By Ruth Ellen Gruber
It's more than a week since the International Bluegrass Festival in La Roche-sur-Foron, France, and I've only now found a little time to reflect on the experience. I'm prompted to do so by listening to the quite pleasant CD I was given there -- a compilation of bluegrass music called "France Bluegrass 2" played by local French bands. Some 30 bands are represented, with names such as "Nashville Airplane," "Lonesome Day," "Sainte-Foy Family Reunion" and "Bluegrass Deluxe."
The first such compilation came out five years ago, with 21 groups represented. I was told at La Roche that there are about 40 really active bluegrass groups in France today. The heyday of the genre in France was apparently in the '70s and '80s -- according to the CD's web site and thick information booklet, bluegrass was introduced in France in the 1960s thanks to the efforts of the guitarist Marcel Dadi and bano players Jean-Marie Redon and Bill Keith. (Somewhere I have a booklet/magazine by Dominique Fosse put out a few years ago that details 18 years of bluegrass in France.) Some of the early groups -- Bluegrass 43 and the Sainte-Foy Family Reunion -- are still active and included on the CD.
Several French groups on the CD were among the 35 -- count them 35 -- groups that performed during the four days of the La Roche festival. (And I should note that the organizer of the festival, Christopher Howard-Williams, plays in a group represented on the CD called Moonshine.)
There were groups from more than a dozen countries at La Roche -- from Russia to Spain. They played in a variety of styles, from historical re-creation of old recordings (eg the Czech band Sunny Side) to a bluegrass base infused with rock, blues and swing (eg the British band Toy Hearts). Most of the bands were decidedly youthful in their demographic makeup.
A band contest was part of the festival -- and the difference in styles caused consternation among some of the judges. "Bluegrass content" was one of the scoring criteria, and some of the judges refused to acknowledge anything but the strictly traditional.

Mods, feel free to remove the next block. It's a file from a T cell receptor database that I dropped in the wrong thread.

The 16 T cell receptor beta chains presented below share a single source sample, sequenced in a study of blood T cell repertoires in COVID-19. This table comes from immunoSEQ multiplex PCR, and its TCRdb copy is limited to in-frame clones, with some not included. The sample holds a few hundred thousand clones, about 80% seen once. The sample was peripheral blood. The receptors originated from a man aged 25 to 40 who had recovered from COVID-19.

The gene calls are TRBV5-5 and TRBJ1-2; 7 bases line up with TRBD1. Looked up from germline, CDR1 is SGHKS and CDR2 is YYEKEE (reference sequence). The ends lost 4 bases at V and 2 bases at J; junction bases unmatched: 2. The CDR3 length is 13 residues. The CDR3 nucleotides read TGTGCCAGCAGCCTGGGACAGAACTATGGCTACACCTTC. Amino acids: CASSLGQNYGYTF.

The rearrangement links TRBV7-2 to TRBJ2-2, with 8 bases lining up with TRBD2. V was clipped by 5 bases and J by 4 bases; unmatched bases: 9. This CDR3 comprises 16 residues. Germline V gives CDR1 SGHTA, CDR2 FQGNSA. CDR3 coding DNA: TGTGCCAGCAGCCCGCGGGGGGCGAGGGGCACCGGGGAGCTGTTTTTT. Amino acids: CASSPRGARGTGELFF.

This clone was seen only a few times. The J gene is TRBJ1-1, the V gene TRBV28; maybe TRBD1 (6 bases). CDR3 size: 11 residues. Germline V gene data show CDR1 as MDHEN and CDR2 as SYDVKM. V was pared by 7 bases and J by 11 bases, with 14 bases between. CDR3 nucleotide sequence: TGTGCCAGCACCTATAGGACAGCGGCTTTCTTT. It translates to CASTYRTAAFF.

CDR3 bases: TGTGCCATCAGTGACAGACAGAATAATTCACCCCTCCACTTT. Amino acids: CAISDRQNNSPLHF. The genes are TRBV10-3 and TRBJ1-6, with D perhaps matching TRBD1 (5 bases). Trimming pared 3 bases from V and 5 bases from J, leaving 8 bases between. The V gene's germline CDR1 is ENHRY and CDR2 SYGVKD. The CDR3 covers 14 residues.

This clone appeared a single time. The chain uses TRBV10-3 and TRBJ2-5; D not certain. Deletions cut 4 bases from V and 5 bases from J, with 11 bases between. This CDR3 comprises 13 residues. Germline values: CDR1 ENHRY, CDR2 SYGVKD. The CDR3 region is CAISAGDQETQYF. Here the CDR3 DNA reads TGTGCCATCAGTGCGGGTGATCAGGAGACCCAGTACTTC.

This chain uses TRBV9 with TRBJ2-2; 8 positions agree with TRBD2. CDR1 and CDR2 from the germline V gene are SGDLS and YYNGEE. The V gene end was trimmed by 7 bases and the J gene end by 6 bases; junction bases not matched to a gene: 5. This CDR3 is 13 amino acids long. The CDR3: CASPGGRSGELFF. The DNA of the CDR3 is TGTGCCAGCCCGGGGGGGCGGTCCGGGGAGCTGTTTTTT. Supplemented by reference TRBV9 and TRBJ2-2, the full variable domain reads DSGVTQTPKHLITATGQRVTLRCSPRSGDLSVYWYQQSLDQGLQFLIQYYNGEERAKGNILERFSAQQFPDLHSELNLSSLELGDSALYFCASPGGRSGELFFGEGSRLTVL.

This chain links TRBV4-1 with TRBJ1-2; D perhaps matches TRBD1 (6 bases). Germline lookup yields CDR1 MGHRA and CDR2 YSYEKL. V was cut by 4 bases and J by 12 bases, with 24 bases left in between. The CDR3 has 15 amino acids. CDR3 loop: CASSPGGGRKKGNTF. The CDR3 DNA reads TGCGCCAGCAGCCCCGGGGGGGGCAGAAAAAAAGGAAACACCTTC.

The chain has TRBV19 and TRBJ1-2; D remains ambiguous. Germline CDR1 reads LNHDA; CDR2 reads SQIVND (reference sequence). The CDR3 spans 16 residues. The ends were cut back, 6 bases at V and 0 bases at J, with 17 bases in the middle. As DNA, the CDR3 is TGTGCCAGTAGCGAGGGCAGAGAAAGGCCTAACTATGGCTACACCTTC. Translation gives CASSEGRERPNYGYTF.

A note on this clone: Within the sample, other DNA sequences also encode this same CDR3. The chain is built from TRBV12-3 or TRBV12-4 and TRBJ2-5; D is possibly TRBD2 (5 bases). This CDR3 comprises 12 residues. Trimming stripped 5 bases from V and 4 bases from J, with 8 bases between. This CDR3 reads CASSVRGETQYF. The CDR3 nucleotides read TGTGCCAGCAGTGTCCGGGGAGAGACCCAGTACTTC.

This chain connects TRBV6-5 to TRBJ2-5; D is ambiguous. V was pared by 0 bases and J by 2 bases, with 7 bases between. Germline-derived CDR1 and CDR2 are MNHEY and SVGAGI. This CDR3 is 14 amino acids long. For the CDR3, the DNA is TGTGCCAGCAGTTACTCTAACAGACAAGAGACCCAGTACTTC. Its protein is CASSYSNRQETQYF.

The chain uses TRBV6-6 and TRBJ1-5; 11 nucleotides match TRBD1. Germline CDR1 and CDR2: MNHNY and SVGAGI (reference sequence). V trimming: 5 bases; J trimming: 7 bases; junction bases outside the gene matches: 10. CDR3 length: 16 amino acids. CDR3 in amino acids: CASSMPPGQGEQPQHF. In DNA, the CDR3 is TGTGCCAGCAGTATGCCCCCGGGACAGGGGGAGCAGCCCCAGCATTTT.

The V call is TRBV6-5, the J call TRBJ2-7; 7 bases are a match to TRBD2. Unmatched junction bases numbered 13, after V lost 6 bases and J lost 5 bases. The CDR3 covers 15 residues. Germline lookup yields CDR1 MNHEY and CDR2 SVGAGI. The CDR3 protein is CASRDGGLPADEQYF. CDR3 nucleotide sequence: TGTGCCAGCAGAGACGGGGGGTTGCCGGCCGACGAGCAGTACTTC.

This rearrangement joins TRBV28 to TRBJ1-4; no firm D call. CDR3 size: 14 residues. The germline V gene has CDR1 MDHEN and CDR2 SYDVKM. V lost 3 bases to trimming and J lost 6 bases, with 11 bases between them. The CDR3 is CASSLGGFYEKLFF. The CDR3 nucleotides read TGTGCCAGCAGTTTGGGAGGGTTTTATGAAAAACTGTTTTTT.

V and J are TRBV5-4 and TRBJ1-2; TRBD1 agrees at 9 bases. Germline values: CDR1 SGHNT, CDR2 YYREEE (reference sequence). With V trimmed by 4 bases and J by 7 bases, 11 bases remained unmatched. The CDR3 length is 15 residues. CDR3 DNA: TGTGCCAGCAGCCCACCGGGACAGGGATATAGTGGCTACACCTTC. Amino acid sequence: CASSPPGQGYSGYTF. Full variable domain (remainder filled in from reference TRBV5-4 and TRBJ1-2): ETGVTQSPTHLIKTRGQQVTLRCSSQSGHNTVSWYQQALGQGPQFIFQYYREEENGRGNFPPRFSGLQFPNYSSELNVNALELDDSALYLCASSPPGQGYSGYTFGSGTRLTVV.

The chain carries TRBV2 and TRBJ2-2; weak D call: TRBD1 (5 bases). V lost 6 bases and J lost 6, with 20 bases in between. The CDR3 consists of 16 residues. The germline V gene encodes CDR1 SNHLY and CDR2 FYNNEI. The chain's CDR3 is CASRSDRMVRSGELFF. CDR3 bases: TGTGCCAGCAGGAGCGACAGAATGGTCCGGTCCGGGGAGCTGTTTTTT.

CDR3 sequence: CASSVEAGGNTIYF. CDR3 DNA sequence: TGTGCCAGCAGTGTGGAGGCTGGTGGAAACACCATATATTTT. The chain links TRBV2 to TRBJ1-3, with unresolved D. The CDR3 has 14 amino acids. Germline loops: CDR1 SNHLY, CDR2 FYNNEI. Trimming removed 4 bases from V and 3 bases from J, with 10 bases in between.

Once again, the Czechs (and Slovaks...) proved themselves to be at the epicenter of all the styles. The young Czech group Kreni won first prize, with its virtuoso playing, singing and original songs and instrumentals. "They represent the future," said "Big Herbert," a German promoter (and fan and afficionado) who was on the jury.
The second prize went to a band with a totally different demographic (ie, older) and sound -- highly traditional. The New Essex Bluegrass Band from England. The traditional sound and style is studied and deliberate -- as the band's web site puts it:
Since 1994, the New Essex Bluegrass Band has enjoyed over twelve years as perhaps the most traditional sounding of all the UK bluegrass bands.
The material comes from the repertoires of the early bluegrass bands, Bill Monroe, Flatt & Scruggs, Stanley Brothers, Reno & Smiley, and Jim & Jesse, as well as more modern bands who have created fresh new work in the same tradition. Banjo, mandolin and fiddle drive the faster songs, and provide subtle back-up to the authentic duet and trio vocal harmonies of the slower songs.
From the outset the band adopted the single microphone as the most appropriate form of stage sound, and have inspired many of the other British bands to do the same.
The third place was a tie -- between the Czech Bill Monroe clones Sunny Side (which gives a great show hewing note by note to the old music) and the Slovak/Czech group Blueland, with a more modern sound featuring original material.
(to be continued)